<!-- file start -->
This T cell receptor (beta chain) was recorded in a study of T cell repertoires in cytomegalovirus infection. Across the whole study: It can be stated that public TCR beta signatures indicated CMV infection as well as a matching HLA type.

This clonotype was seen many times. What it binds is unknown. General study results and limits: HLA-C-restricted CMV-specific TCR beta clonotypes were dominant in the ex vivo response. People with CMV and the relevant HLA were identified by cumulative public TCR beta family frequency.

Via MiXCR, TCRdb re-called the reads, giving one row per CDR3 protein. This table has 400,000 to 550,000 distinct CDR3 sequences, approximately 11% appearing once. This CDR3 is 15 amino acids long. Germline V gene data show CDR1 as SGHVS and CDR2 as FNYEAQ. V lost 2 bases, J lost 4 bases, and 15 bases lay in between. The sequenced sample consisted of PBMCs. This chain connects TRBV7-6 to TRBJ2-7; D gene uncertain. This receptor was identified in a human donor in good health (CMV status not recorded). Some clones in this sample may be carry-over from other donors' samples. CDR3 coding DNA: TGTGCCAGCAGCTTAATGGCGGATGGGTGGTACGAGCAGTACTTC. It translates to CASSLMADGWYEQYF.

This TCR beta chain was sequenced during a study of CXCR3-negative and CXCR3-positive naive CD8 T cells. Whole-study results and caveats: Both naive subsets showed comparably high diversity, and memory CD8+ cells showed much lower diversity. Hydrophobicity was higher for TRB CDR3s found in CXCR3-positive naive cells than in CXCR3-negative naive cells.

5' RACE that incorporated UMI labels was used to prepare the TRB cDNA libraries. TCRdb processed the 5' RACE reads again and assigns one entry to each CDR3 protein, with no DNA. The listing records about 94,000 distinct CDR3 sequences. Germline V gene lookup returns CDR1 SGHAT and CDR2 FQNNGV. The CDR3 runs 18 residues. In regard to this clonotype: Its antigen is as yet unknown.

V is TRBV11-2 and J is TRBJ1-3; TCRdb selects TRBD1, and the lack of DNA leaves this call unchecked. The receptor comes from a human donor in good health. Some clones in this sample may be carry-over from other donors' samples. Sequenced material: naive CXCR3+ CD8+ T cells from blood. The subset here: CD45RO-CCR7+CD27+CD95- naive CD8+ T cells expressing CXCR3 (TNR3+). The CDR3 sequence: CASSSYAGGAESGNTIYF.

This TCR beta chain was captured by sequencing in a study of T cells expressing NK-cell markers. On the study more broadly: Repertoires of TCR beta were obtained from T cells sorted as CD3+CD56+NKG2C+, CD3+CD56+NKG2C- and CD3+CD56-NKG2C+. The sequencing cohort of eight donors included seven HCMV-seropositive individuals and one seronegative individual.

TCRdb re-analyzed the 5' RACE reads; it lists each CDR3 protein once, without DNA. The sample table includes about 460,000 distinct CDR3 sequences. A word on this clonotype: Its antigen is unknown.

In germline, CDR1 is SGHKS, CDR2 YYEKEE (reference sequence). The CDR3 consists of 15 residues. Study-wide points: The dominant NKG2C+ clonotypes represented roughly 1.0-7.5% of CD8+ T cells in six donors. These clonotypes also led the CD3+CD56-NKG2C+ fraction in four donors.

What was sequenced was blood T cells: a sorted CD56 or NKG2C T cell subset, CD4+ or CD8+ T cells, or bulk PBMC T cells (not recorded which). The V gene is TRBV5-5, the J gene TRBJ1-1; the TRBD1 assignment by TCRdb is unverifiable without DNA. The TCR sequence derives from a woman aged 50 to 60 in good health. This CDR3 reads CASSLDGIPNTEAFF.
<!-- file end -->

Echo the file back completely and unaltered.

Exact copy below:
This T cell receptor (beta chain) was recorded in a study of T cell repertoires in cytomegalovirus infection. Across the whole study: It can be stated that public TCR beta signatures indicated CMV infection as well as a matching HLA type.

This clonotype was seen many times. What it binds is unknown. General study results and limits: HLA-C-restricted CMV-specific TCR beta clonotypes were dominant in the ex vivo response. People with CMV and the relevant HLA were identified by cumulative public TCR beta family frequency.

Via MiXCR, TCRdb re-called the reads, giving one row per CDR3 protein. This table has 400,000 to 550,000 distinct CDR3 sequences, approximately 11% appearing once. This CDR3 is 15 amino acids long. Germline V gene data show CDR1 as SGHVS and CDR2 as FNYEAQ. V lost 2 bases, J lost 4 bases, and 15 bases lay in between. The sequenced sample consisted of PBMCs. This chain connects TRBV7-6 to TRBJ2-7; D gene uncertain. This receptor was identified in a human donor in good health (CMV status not recorded). Some clones in this sample may be carry-over from other donors' samples. CDR3 coding DNA: TGTGCCAGCAGCTTAATGGCGGATGGGTGGTACGAGCAGTACTTC. It translates to CASSLMADGWYEQYF.

This TCR beta chain was sequenced during a study of CXCR3-negative and CXCR3-positive naive CD8 T cells. Whole-study results and caveats: Both naive subsets showed comparably high diversity, and memory CD8+ cells showed much lower diversity. Hydrophobicity was higher for TRB CDR3s found in CXCR3-positive naive cells than in CXCR3-negative naive cells.

5' RACE that incorporated UMI labels was used to prepare the TRB cDNA libraries. TCRdb processed the 5' RACE reads again and assigns one entry to each CDR3 protein, with no DNA. The listing records about 94,000 distinct CDR3 sequences. Germline V gene lookup returns CDR1 SGHAT and CDR2 FQNNGV. The CDR3 runs 18 residues. In regard to this clonotype: Its antigen is as yet unknown.

V is TRBV11-2 and J is TRBJ1-3; TCRdb selects TRBD1, and the lack of DNA leaves this call unchecked. The receptor comes from a human donor in good health. Some clones in this sample may be carry-over from other donors' samples. Sequenced material: naive CXCR3+ CD8+ T cells from blood. The subset here: CD45RO-CCR7+CD27+CD95- naive CD8+ T cells expressing CXCR3 (TNR3+). The CDR3 sequence: CASSSYAGGAESGNTIYF.

This TCR beta chain was captured by sequencing in a study of T cells expressing NK-cell markers. On the study more broadly: Repertoires of TCR beta were obtained from T cells sorted as CD3+CD56+NKG2C+, CD3+CD56+NKG2C- and CD3+CD56-NKG2C+. The sequencing cohort of eight donors included seven HCMV-seropositive individuals and one seronegative individual.

TCRdb re-analyzed the 5' RACE reads; it lists each CDR3 protein once, without DNA. The sample table includes about 460,000 distinct CDR3 sequences. A word on this clonotype: Its antigen is unknown.

In germline, CDR1 is SGHKS, CDR2 YYEKEE (reference sequence). The CDR3 consists of 15 residues. Study-wide points: The dominant NKG2C+ clonotypes represented roughly 1.0-7.5% of CD8+ T cells in six donors. These clonotypes also led the CD3+CD56-NKG2C+ fraction in four donors.

What was sequenced was blood T cells: a sorted CD56 or NKG2C T cell subset, CD4+ or CD8+ T cells, or bulk PBMC T cells (not recorded which). The V gene is TRBV5-5, the J gene TRBJ1-1; the TRBD1 assignment by TCRdb is unverifiable without DNA. The TCR sequence derives from a woman aged 50 to 60 in good health. This CDR3 reads CASSLDGIPNTEAFF.